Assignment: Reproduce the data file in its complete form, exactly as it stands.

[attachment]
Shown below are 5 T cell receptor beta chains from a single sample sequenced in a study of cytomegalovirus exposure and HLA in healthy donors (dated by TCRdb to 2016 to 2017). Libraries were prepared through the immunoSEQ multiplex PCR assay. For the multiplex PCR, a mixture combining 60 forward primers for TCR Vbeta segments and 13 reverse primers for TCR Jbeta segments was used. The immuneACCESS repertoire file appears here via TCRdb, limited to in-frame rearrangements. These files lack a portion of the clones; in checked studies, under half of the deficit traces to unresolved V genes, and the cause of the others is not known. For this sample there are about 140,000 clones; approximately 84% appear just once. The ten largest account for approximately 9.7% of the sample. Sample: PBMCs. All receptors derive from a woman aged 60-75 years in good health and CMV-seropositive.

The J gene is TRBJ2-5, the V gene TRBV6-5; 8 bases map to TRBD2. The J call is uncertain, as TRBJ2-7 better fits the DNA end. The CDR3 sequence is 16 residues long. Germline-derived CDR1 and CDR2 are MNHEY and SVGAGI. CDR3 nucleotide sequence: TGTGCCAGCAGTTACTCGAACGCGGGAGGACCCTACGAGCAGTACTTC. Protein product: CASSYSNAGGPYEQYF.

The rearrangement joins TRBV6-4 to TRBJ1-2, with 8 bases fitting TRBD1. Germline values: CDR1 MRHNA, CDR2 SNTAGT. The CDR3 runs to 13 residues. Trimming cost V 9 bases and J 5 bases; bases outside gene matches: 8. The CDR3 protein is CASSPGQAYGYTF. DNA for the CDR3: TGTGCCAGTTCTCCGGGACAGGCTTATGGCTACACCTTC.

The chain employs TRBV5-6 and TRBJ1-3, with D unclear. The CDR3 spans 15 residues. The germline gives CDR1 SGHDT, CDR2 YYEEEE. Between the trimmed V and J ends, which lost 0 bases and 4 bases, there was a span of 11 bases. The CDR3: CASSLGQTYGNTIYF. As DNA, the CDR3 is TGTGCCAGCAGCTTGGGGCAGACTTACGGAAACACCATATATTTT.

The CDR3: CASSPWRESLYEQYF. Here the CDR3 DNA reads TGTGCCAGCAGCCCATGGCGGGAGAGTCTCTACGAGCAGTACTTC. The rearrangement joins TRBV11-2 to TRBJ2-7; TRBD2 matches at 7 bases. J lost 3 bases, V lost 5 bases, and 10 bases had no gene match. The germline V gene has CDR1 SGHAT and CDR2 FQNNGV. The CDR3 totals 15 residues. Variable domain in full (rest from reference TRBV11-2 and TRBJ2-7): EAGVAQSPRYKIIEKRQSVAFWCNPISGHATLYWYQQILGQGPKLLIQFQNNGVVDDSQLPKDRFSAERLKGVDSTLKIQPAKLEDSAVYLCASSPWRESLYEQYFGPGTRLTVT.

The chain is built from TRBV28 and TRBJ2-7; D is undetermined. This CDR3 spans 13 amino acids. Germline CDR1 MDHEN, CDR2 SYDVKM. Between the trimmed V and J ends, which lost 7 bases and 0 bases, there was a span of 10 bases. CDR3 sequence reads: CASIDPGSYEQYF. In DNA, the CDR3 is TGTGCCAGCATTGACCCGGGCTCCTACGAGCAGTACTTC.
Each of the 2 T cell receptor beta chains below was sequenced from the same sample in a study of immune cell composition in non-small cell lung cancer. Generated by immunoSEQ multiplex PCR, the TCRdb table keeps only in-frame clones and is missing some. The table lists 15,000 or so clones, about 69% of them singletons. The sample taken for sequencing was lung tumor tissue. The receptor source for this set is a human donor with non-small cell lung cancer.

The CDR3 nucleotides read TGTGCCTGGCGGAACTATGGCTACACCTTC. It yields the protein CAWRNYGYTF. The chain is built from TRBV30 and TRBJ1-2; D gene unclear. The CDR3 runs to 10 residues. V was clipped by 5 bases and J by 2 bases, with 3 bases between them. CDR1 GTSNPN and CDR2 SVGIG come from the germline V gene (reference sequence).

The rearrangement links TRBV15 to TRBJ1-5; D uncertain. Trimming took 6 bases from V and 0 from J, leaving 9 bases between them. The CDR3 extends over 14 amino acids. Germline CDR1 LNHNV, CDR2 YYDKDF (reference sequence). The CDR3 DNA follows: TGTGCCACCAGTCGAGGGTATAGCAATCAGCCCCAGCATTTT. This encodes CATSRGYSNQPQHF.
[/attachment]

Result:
Shown below are 5 T cell receptor beta chains from a single sample sequenced in a study of cytomegalovirus exposure and HLA in healthy donors (dated by TCRdb to 2016 to 2017). Libraries were prepared through the immunoSEQ multiplex PCR assay. For the multiplex PCR, a mixture combining 60 forward primers for TCR Vbeta segments and 13 reverse primers for TCR Jbeta segments was used. The immuneACCESS repertoire file appears here via TCRdb, limited to in-frame rearrangements. These files lack a portion of the clones; in checked studies, under half of the deficit traces to unresolved V genes, and the cause of the others is not known. For this sample there are about 140,000 clones; approximately 84% appear just once. The ten largest account for approximately 9.7% of the sample. Sample: PBMCs. All receptors derive from a woman aged 60-75 years in good health and CMV-seropositive.

The J gene is TRBJ2-5, the V gene TRBV6-5; 8 bases map to TRBD2. The J call is uncertain, as TRBJ2-7 better fits the DNA end. The CDR3 sequence is 16 residues long. Germline-derived CDR1 and CDR2 are MNHEY and SVGAGI. CDR3 nucleotide sequence: TGTGCCAGCAGTTACTCGAACGCGGGAGGACCCTACGAGCAGTACTTC. Protein product: CASSYSNAGGPYEQYF.

The rearrangement joins TRBV6-4 to TRBJ1-2, with 8 bases fitting TRBD1. Germline values: CDR1 MRHNA, CDR2 SNTAGT. The CDR3 runs to 13 residues. Trimming cost V 9 bases and J 5 bases; bases outside gene matches: 8. The CDR3 protein is CASSPGQAYGYTF. DNA for the CDR3: TGTGCCAGTTCTCCGGGACAGGCTTATGGCTACACCTTC.

The chain employs TRBV5-6 and TRBJ1-3, with D unclear. The CDR3 spans 15 residues. The germline gives CDR1 SGHDT, CDR2 YYEEEE. Between the trimmed V and J ends, which lost 0 bases and 4 bases, there was a span of 11 bases. The CDR3: CASSLGQTYGNTIYF. As DNA, the CDR3 is TGTGCCAGCAGCTTGGGGCAGACTTACGGAAACACCATATATTTT.

The CDR3: CASSPWRESLYEQYF. Here the CDR3 DNA reads TGTGCCAGCAGCCCATGGCGGGAGAGTCTCTACGAGCAGTACTTC. The rearrangement joins TRBV11-2 to TRBJ2-7; TRBD2 matches at 7 bases. J lost 3 bases, V lost 5 bases, and 10 bases had no gene match. The germline V gene has CDR1 SGHAT and CDR2 FQNNGV. The CDR3 totals 15 residues. Variable domain in full (rest from reference TRBV11-2 and TRBJ2-7): EAGVAQSPRYKIIEKRQSVAFWCNPISGHATLYWYQQILGQGPKLLIQFQNNGVVDDSQLPKDRFSAERLKGVDSTLKIQPAKLEDSAVYLCASSPWRESLYEQYFGPGTRLTVT.

The chain is built from TRBV28 and TRBJ2-7; D is undetermined. This CDR3 spans 13 amino acids. Germline CDR1 MDHEN, CDR2 SYDVKM. Between the trimmed V and J ends, which lost 7 bases and 0 bases, there was a span of 10 bases. CDR3 sequence reads: CASIDPGSYEQYF. In DNA, the CDR3 is TGTGCCAGCATTGACCCGGGCTCCTACGAGCAGTACTTC.
Each of the 2 T cell receptor beta chains below was sequenced from the same sample in a study of immune cell composition in non-small cell lung cancer. Generated by immunoSEQ multiplex PCR, the TCRdb table keeps only in-frame clones and is missing some. The table lists 15,000 or so clones, about 69% of them singletons. The sample taken for sequencing was lung tumor tissue. The receptor source for this set is a human donor with non-small cell lung cancer.

The CDR3 nucleotides read TGTGCCTGGCGGAACTATGGCTACACCTTC. It yields the protein CAWRNYGYTF. The chain is built from TRBV30 and TRBJ1-2; D gene unclear. The CDR3 runs to 10 residues. V was clipped by 5 bases and J by 2 bases, with 3 bases between them. CDR1 GTSNPN and CDR2 SVGIG come from the germline V gene (reference sequence).

The rearrangement links TRBV15 to TRBJ1-5; D uncertain. Trimming took 6 bases from V and 0 from J, leaving 9 bases between them. The CDR3 extends over 14 amino acids. Germline CDR1 LNHNV, CDR2 YYDKDF (reference sequence). The CDR3 DNA follows: TGTGCCACCAGTCGAGGGTATAGCAATCAGCCCCAGCATTTT. This encodes CATSRGYSNQPQHF.